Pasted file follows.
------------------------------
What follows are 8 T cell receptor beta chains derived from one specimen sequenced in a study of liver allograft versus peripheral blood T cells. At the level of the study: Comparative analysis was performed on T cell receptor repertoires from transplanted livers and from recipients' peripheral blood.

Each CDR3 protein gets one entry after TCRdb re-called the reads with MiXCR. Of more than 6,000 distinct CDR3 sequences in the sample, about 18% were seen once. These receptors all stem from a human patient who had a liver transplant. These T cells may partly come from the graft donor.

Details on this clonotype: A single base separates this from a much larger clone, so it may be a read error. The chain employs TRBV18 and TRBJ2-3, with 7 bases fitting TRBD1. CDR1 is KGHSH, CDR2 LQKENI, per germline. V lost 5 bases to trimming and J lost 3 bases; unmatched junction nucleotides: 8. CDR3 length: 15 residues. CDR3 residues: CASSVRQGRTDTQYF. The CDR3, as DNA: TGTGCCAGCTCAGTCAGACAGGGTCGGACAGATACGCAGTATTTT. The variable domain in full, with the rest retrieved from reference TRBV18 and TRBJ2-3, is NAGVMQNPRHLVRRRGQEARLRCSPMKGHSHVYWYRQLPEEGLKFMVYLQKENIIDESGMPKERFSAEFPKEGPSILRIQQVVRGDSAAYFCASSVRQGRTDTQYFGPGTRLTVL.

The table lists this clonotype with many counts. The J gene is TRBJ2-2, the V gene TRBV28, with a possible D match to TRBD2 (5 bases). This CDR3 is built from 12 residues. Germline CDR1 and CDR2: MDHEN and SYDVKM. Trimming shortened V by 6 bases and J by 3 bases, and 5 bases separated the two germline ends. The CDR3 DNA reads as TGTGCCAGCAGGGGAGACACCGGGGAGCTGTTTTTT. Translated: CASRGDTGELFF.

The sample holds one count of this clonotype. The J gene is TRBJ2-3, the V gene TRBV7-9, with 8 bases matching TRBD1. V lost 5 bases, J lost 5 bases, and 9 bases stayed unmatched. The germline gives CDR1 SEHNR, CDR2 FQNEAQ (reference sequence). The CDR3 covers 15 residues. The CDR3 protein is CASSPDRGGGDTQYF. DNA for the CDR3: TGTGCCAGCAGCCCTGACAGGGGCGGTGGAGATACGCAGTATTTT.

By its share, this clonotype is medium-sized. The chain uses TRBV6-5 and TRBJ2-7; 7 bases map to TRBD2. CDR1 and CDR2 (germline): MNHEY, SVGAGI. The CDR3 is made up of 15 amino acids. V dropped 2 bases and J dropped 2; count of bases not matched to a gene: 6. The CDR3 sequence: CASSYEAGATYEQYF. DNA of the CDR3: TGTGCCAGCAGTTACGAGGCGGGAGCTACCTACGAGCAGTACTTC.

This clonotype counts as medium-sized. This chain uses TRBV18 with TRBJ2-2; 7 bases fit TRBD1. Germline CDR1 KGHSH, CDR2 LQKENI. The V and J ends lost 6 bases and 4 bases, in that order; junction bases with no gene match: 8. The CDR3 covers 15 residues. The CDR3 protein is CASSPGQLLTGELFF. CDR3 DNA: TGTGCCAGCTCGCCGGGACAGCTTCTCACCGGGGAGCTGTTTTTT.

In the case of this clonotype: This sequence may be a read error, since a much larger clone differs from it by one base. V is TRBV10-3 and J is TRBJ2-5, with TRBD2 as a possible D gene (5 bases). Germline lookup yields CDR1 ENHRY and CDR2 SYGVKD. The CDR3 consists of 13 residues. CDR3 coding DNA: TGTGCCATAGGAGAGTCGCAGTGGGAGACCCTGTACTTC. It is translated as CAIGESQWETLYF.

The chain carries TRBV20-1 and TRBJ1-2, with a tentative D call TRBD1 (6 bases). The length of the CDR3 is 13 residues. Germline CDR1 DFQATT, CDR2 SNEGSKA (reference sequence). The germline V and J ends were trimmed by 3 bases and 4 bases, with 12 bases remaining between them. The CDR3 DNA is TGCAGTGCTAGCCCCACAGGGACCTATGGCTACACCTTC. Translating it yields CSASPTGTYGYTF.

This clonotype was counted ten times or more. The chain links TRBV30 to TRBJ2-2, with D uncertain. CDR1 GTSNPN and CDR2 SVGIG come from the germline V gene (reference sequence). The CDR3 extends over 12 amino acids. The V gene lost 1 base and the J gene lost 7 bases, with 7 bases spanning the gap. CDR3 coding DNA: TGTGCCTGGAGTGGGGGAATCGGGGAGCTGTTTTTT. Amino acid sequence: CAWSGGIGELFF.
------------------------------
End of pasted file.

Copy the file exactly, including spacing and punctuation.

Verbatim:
What follows are 8 T cell receptor beta chains derived from one specimen sequenced in a study of liver allograft versus peripheral blood T cells. At the level of the study: Comparative analysis was performed on T cell receptor repertoires from transplanted livers and from recipients' peripheral blood.

Each CDR3 protein gets one entry after TCRdb re-called the reads with MiXCR. Of more than 6,000 distinct CDR3 sequences in the sample, about 18% were seen once. These receptors all stem from a human patient who had a liver transplant. These T cells may partly come from the graft donor.

Details on this clonotype: A single base separates this from a much larger clone, so it may be a read error. The chain employs TRBV18 and TRBJ2-3, with 7 bases fitting TRBD1. CDR1 is KGHSH, CDR2 LQKENI, per germline. V lost 5 bases to trimming and J lost 3 bases; unmatched junction nucleotides: 8. CDR3 length: 15 residues. CDR3 residues: CASSVRQGRTDTQYF. The CDR3, as DNA: TGTGCCAGCTCAGTCAGACAGGGTCGGACAGATACGCAGTATTTT. The variable domain in full, with the rest retrieved from reference TRBV18 and TRBJ2-3, is NAGVMQNPRHLVRRRGQEARLRCSPMKGHSHVYWYRQLPEEGLKFMVYLQKENIIDESGMPKERFSAEFPKEGPSILRIQQVVRGDSAAYFCASSVRQGRTDTQYFGPGTRLTVL.

The table lists this clonotype with many counts. The J gene is TRBJ2-2, the V gene TRBV28, with a possible D match to TRBD2 (5 bases). This CDR3 is built from 12 residues. Germline CDR1 and CDR2: MDHEN and SYDVKM. Trimming shortened V by 6 bases and J by 3 bases, and 5 bases separated the two germline ends. The CDR3 DNA reads as TGTGCCAGCAGGGGAGACACCGGGGAGCTGTTTTTT. Translated: CASRGDTGELFF.

The sample holds one count of this clonotype. The J gene is TRBJ2-3, the V gene TRBV7-9, with 8 bases matching TRBD1. V lost 5 bases, J lost 5 bases, and 9 bases stayed unmatched. The germline gives CDR1 SEHNR, CDR2 FQNEAQ (reference sequence). The CDR3 covers 15 residues. The CDR3 protein is CASSPDRGGGDTQYF. DNA for the CDR3: TGTGCCAGCAGCCCTGACAGGGGCGGTGGAGATACGCAGTATTTT.

By its share, this clonotype is medium-sized. The chain uses TRBV6-5 and TRBJ2-7; 7 bases map to TRBD2. CDR1 and CDR2 (germline): MNHEY, SVGAGI. The CDR3 is made up of 15 amino acids. V dropped 2 bases and J dropped 2; count of bases not matched to a gene: 6. The CDR3 sequence: CASSYEAGATYEQYF. DNA of the CDR3: TGTGCCAGCAGTTACGAGGCGGGAGCTACCTACGAGCAGTACTTC.

This clonotype counts as medium-sized. This chain uses TRBV18 with TRBJ2-2; 7 bases fit TRBD1. Germline CDR1 KGHSH, CDR2 LQKENI. The V and J ends lost 6 bases and 4 bases, in that order; junction bases with no gene match: 8. The CDR3 covers 15 residues. The CDR3 protein is CASSPGQLLTGELFF. CDR3 DNA: TGTGCCAGCTCGCCGGGACAGCTTCTCACCGGGGAGCTGTTTTTT.

In the case of this clonotype: This sequence may be a read error, since a much larger clone differs from it by one base. V is TRBV10-3 and J is TRBJ2-5, with TRBD2 as a possible D gene (5 bases). Germline lookup yields CDR1 ENHRY and CDR2 SYGVKD. The CDR3 consists of 13 residues. CDR3 coding DNA: TGTGCCATAGGAGAGTCGCAGTGGGAGACCCTGTACTTC. It is translated as CAIGESQWETLYF.

The chain carries TRBV20-1 and TRBJ1-2, with a tentative D call TRBD1 (6 bases). The length of the CDR3 is 13 residues. Germline CDR1 DFQATT, CDR2 SNEGSKA (reference sequence). The germline V and J ends were trimmed by 3 bases and 4 bases, with 12 bases remaining between them. The CDR3 DNA is TGCAGTGCTAGCCCCACAGGGACCTATGGCTACACCTTC. Translating it yields CSASPTGTYGYTF.

This clonotype was counted ten times or more. The chain links TRBV30 to TRBJ2-2, with D uncertain. CDR1 GTSNPN and CDR2 SVGIG come from the germline V gene (reference sequence). The CDR3 extends over 12 amino acids. The V gene lost 1 base and the J gene lost 7 bases, with 7 bases spanning the gap. CDR3 coding DNA: TGTGCCTGGAGTGGGGGAATCGGGGAGCTGTTTTTT. Amino acid sequence: CAWSGGIGELFF.